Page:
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Recovering backpacker, Cornwallite at heart, political enthusiast, catalyst, writer, husband, father, community volunteer, unabashedly proud Canadian. Every hyperlink connects to something related directly or thematically to that which is highlighted.

Thursday, 29 May 2014

Kathleen Wynne: Leadership is Resilience

Campaigns are races - they have ends in sight.  Competitive campaigners are often as much committed to tripping up their foes as they are about being faster themselves.  After all, what matters when the race is over except victory?

Politics, however much it gets treated as such, is not a race.  Unless a leader has some avoidable losses under their belt (like, say, Tim Hudak), not forming government doesn't eliminate you from the playing field.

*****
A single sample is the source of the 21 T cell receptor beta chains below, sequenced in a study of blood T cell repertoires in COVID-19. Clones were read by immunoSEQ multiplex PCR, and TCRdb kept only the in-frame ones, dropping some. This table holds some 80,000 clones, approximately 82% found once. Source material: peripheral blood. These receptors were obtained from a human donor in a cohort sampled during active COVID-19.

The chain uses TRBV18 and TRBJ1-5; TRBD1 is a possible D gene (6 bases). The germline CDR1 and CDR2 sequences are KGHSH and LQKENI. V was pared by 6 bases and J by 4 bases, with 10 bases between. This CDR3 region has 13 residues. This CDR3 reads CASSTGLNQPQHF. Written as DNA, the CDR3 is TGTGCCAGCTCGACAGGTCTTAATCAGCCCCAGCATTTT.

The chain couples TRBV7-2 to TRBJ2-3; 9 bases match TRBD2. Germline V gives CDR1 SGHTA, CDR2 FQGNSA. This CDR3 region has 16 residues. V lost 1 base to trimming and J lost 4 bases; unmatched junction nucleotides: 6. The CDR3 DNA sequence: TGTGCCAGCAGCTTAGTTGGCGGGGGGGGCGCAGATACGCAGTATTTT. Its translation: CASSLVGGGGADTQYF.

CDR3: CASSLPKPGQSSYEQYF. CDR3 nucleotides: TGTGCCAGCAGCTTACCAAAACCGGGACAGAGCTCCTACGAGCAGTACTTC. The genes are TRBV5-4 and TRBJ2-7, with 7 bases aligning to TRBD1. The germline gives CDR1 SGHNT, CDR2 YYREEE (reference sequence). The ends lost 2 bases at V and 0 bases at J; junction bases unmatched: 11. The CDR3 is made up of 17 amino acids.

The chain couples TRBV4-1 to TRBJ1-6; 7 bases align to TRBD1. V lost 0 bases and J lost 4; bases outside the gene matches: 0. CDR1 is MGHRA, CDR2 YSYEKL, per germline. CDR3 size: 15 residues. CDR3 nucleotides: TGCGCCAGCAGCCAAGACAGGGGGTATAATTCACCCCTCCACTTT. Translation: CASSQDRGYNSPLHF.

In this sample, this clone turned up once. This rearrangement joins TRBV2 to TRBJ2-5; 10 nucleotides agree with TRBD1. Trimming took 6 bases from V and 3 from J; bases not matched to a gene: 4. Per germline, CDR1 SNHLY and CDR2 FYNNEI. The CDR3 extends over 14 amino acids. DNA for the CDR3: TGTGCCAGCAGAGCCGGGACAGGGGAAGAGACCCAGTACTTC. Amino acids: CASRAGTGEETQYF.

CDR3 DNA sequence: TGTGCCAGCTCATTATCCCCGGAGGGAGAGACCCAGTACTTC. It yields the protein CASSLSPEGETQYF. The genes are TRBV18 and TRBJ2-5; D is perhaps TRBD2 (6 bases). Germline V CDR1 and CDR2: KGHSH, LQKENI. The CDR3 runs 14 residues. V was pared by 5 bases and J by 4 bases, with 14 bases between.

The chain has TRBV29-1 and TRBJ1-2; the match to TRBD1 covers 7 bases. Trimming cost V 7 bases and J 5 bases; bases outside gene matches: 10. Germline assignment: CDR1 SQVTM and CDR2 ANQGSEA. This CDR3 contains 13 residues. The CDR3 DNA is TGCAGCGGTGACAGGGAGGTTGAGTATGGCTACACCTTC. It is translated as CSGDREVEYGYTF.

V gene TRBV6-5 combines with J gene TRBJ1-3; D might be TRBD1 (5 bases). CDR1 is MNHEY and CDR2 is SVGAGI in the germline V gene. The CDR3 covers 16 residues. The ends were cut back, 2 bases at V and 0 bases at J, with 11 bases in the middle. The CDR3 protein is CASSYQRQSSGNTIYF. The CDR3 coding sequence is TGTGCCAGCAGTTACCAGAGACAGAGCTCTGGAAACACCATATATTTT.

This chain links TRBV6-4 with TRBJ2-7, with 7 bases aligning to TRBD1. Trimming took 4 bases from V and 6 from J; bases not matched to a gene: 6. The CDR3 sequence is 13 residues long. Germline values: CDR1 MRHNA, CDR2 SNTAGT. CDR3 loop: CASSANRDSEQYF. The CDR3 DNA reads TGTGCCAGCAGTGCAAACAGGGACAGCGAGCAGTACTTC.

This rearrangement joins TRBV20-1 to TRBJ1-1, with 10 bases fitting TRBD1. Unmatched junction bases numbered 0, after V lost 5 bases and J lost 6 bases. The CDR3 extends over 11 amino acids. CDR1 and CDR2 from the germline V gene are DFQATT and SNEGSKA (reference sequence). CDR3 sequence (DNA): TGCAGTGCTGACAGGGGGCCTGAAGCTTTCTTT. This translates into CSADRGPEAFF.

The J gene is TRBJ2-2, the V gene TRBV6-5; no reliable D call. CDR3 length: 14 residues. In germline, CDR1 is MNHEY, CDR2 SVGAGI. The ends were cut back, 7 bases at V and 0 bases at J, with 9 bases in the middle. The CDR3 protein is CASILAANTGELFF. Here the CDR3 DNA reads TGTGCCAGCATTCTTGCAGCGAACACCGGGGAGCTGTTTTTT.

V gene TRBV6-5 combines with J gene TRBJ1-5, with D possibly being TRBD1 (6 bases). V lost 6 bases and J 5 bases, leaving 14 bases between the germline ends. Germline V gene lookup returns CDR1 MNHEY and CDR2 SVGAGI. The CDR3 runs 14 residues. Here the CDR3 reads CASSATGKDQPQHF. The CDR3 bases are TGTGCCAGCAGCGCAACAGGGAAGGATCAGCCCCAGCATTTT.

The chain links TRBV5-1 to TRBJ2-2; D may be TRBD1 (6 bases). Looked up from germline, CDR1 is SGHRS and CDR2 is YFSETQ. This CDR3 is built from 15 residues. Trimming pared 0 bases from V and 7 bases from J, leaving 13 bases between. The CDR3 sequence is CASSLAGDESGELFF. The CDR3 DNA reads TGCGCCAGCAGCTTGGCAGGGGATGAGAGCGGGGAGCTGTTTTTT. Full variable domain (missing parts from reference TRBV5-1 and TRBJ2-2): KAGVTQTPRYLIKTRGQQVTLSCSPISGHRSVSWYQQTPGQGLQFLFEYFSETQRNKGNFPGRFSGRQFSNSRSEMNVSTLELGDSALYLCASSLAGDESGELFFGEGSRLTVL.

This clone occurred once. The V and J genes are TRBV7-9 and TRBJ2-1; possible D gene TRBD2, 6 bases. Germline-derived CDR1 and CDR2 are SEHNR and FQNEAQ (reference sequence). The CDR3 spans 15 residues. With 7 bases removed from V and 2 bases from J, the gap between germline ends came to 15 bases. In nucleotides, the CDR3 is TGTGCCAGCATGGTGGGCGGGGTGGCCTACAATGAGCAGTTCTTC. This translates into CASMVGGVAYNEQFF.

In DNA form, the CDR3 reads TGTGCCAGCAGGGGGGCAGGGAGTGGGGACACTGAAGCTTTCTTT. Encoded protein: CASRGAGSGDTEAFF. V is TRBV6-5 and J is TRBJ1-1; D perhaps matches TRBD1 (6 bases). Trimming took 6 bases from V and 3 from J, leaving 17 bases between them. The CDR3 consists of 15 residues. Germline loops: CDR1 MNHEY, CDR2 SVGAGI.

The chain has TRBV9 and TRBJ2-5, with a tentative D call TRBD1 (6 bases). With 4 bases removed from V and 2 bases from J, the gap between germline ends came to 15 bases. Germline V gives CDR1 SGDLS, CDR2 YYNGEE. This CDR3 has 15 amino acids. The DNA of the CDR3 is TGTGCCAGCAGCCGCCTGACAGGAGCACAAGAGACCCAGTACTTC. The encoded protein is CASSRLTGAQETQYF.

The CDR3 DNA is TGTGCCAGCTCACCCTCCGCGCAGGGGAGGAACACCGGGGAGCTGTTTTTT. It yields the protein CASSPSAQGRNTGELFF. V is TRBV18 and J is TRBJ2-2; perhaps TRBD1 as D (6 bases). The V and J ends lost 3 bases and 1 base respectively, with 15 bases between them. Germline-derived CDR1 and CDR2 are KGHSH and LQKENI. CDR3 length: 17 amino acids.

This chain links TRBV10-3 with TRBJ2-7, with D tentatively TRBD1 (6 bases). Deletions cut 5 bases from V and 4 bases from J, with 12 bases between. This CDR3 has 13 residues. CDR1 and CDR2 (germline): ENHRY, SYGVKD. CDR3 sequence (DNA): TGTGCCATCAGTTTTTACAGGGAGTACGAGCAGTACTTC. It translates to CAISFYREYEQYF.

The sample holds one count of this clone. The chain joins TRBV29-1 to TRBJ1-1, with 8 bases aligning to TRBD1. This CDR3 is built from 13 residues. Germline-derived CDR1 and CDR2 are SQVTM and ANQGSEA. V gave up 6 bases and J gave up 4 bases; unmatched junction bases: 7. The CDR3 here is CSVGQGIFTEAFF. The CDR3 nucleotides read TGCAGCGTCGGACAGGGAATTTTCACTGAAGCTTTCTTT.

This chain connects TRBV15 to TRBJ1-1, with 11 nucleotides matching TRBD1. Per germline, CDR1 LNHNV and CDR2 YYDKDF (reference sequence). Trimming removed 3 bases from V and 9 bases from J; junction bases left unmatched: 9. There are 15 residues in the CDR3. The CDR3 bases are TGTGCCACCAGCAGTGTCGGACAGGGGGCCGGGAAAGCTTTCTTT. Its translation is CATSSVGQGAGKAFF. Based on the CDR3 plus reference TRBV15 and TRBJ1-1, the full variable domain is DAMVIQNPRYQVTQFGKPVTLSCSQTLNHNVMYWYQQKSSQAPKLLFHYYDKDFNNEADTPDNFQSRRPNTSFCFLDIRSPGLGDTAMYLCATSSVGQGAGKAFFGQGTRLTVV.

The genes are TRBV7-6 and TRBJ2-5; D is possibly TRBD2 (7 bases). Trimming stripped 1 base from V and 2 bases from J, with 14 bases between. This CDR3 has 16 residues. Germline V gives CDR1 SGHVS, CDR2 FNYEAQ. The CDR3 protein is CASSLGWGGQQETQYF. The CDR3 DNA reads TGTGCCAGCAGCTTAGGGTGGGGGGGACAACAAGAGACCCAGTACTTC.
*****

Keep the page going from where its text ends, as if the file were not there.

That means the people you're running against now will be the same ones you need to work with later.

When you get your back up, when you cast the Other as evil, or stupid, or in any shape and form as impossible to reason and work with, you're not putting them in a corner - you're putting yourself in a corner.

As a couple prominent political operatives have discovered of late.

It's awfully hard to lead when you're being left behind.  Leadership isn't about leaving behind, or moving on without - it's about moving forward together.

That has always been Wynne's objective.

I first met Kathleen Wynne prior to the 2003 election - I've had the pleasure of bumping in to her a number of times since then, and have always found her the same authentic, committed, results-focused person she was when she started at Queen's Park.  That's a rare thing.

The reason why Wynne has avoided becoming cynical, mean-spirited or intransigent isn't because she's "weak" - quite the opposite.  Kathleen Wynne is resilient.  She knows she's resilient.

Whereas her opponents will dehumanize her to justify harsh treatment in their attempt to win - essentially, poisoning themselves and hoping she'll keel over first - she tends to focus on achievement. That means collaboration, shared solutions and facilitation.  How might we achieve systematic best outcomes with an eye towards sustainability?

It's common sense, really - it's that which adapts that survives.

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